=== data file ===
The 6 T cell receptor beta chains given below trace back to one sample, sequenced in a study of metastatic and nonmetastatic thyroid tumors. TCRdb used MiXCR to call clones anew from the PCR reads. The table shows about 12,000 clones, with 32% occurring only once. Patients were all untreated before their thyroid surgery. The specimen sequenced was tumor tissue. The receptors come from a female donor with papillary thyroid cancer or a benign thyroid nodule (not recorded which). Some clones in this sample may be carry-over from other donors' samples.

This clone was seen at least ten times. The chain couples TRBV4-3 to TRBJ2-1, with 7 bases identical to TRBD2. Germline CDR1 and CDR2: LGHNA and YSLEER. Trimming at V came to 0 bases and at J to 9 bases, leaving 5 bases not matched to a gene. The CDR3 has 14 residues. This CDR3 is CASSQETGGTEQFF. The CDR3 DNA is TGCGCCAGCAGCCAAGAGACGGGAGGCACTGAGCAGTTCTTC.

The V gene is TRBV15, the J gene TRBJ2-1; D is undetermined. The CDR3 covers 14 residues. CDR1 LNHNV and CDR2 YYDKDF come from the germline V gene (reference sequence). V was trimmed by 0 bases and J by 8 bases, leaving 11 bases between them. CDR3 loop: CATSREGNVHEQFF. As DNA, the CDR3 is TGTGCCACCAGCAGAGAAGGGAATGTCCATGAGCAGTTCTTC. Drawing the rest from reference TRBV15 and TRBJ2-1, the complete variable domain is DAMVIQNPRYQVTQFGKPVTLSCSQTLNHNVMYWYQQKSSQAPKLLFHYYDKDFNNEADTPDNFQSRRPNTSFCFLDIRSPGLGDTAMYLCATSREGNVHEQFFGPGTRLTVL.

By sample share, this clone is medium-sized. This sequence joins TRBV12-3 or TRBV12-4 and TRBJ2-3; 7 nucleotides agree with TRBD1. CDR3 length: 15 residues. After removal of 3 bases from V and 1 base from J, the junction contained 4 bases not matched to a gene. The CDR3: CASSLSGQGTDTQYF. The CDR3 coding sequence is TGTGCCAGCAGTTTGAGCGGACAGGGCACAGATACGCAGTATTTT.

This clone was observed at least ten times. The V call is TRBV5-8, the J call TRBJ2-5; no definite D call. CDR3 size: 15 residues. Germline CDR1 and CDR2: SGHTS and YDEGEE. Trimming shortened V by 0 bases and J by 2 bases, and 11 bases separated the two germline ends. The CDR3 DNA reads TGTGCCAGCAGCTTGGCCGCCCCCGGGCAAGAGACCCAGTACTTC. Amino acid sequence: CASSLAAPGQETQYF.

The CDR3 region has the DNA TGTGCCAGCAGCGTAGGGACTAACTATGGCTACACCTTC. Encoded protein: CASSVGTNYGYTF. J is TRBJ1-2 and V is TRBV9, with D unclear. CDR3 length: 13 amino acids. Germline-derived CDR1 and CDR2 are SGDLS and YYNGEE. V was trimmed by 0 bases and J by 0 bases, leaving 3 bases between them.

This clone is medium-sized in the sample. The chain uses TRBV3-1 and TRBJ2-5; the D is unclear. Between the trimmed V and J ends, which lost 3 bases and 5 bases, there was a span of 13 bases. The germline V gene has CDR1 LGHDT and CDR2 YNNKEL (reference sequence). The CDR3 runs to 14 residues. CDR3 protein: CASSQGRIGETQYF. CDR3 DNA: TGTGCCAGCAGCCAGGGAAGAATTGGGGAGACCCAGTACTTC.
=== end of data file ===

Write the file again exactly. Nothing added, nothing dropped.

The 6 T cell receptor beta chains given below trace back to one sample, sequenced in a study of metastatic and nonmetastatic thyroid tumors. TCRdb used MiXCR to call clones anew from the PCR reads. The table shows about 12,000 clones, with 32% occurring only once. Patients were all untreated before their thyroid surgery. The specimen sequenced was tumor tissue. The receptors come from a female donor with papillary thyroid cancer or a benign thyroid nodule (not recorded which). Some clones in this sample may be carry-over from other donors' samples.

This clone was seen at least ten times. The chain couples TRBV4-3 to TRBJ2-1, with 7 bases identical to TRBD2. Germline CDR1 and CDR2: LGHNA and YSLEER. Trimming at V came to 0 bases and at J to 9 bases, leaving 5 bases not matched to a gene. The CDR3 has 14 residues. This CDR3 is CASSQETGGTEQFF. The CDR3 DNA is TGCGCCAGCAGCCAAGAGACGGGAGGCACTGAGCAGTTCTTC.

The V gene is TRBV15, the J gene TRBJ2-1; D is undetermined. The CDR3 covers 14 residues. CDR1 LNHNV and CDR2 YYDKDF come from the germline V gene (reference sequence). V was trimmed by 0 bases and J by 8 bases, leaving 11 bases between them. CDR3 loop: CATSREGNVHEQFF. As DNA, the CDR3 is TGTGCCACCAGCAGAGAAGGGAATGTCCATGAGCAGTTCTTC. Drawing the rest from reference TRBV15 and TRBJ2-1, the complete variable domain is DAMVIQNPRYQVTQFGKPVTLSCSQTLNHNVMYWYQQKSSQAPKLLFHYYDKDFNNEADTPDNFQSRRPNTSFCFLDIRSPGLGDTAMYLCATSREGNVHEQFFGPGTRLTVL.

By sample share, this clone is medium-sized. This sequence joins TRBV12-3 or TRBV12-4 and TRBJ2-3; 7 nucleotides agree with TRBD1. CDR3 length: 15 residues. After removal of 3 bases from V and 1 base from J, the junction contained 4 bases not matched to a gene. The CDR3: CASSLSGQGTDTQYF. The CDR3 coding sequence is TGTGCCAGCAGTTTGAGCGGACAGGGCACAGATACGCAGTATTTT.

This clone was observed at least ten times. The V call is TRBV5-8, the J call TRBJ2-5; no definite D call. CDR3 size: 15 residues. Germline CDR1 and CDR2: SGHTS and YDEGEE. Trimming shortened V by 0 bases and J by 2 bases, and 11 bases separated the two germline ends. The CDR3 DNA reads TGTGCCAGCAGCTTGGCCGCCCCCGGGCAAGAGACCCAGTACTTC. Amino acid sequence: CASSLAAPGQETQYF.

The CDR3 region has the DNA TGTGCCAGCAGCGTAGGGACTAACTATGGCTACACCTTC. Encoded protein: CASSVGTNYGYTF. J is TRBJ1-2 and V is TRBV9, with D unclear. CDR3 length: 13 amino acids. Germline-derived CDR1 and CDR2 are SGDLS and YYNGEE. V was trimmed by 0 bases and J by 0 bases, leaving 3 bases between them.

This clone is medium-sized in the sample. The chain uses TRBV3-1 and TRBJ2-5; the D is unclear. Between the trimmed V and J ends, which lost 3 bases and 5 bases, there was a span of 13 bases. The germline V gene has CDR1 LGHDT and CDR2 YNNKEL (reference sequence). The CDR3 runs to 14 residues. CDR3 protein: CASSQGRIGETQYF. CDR3 DNA: TGTGCCAGCAGCCAGGGAAGAATTGGGGAGACCCAGTACTTC.